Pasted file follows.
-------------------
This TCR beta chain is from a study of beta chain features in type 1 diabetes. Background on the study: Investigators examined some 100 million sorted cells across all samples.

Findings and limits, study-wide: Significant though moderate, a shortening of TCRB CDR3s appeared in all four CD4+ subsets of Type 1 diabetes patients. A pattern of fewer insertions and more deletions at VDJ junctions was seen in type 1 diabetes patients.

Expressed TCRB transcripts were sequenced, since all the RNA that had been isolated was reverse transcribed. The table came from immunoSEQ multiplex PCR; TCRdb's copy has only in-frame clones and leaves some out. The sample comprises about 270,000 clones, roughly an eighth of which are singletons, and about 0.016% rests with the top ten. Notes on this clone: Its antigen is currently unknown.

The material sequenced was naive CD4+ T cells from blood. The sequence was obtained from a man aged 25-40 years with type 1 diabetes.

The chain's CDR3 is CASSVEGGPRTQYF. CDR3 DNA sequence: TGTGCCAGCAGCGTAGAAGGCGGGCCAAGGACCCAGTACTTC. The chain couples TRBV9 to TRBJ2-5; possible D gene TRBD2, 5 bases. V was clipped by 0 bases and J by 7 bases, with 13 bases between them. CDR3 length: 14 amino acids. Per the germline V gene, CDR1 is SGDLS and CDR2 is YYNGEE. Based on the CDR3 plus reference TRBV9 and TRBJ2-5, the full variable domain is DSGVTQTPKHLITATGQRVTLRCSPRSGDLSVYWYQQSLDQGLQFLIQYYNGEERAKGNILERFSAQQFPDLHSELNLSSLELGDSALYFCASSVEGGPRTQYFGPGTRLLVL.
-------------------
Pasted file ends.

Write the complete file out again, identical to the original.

This TCR beta chain is from a study of beta chain features in type 1 diabetes. Background on the study: Investigators examined some 100 million sorted cells across all samples.

Findings and limits, study-wide: Significant though moderate, a shortening of TCRB CDR3s appeared in all four CD4+ subsets of Type 1 diabetes patients. A pattern of fewer insertions and more deletions at VDJ junctions was seen in type 1 diabetes patients.

Expressed TCRB transcripts were sequenced, since all the RNA that had been isolated was reverse transcribed. The table came from immunoSEQ multiplex PCR; TCRdb's copy has only in-frame clones and leaves some out. The sample comprises about 270,000 clones, roughly an eighth of which are singletons, and about 0.016% rests with the top ten. Notes on this clone: Its antigen is currently unknown.

The material sequenced was naive CD4+ T cells from blood. The sequence was obtained from a man aged 25-40 years with type 1 diabetes.

The chain's CDR3 is CASSVEGGPRTQYF. CDR3 DNA sequence: TGTGCCAGCAGCGTAGAAGGCGGGCCAAGGACCCAGTACTTC. The chain couples TRBV9 to TRBJ2-5; possible D gene TRBD2, 5 bases. V was clipped by 0 bases and J by 7 bases, with 13 bases between them. CDR3 length: 14 amino acids. Per the germline V gene, CDR1 is SGDLS and CDR2 is YYNGEE. Based on the CDR3 plus reference TRBV9 and TRBJ2-5, the full variable domain is DSGVTQTPKHLITATGQRVTLRCSPRSGDLSVYWYQQSLDQGLQFLIQYYNGEERAKGNILERFSAQQFPDLHSELNLSSLELGDSALYFCASSVEGGPRTQYFGPGTRLLVL.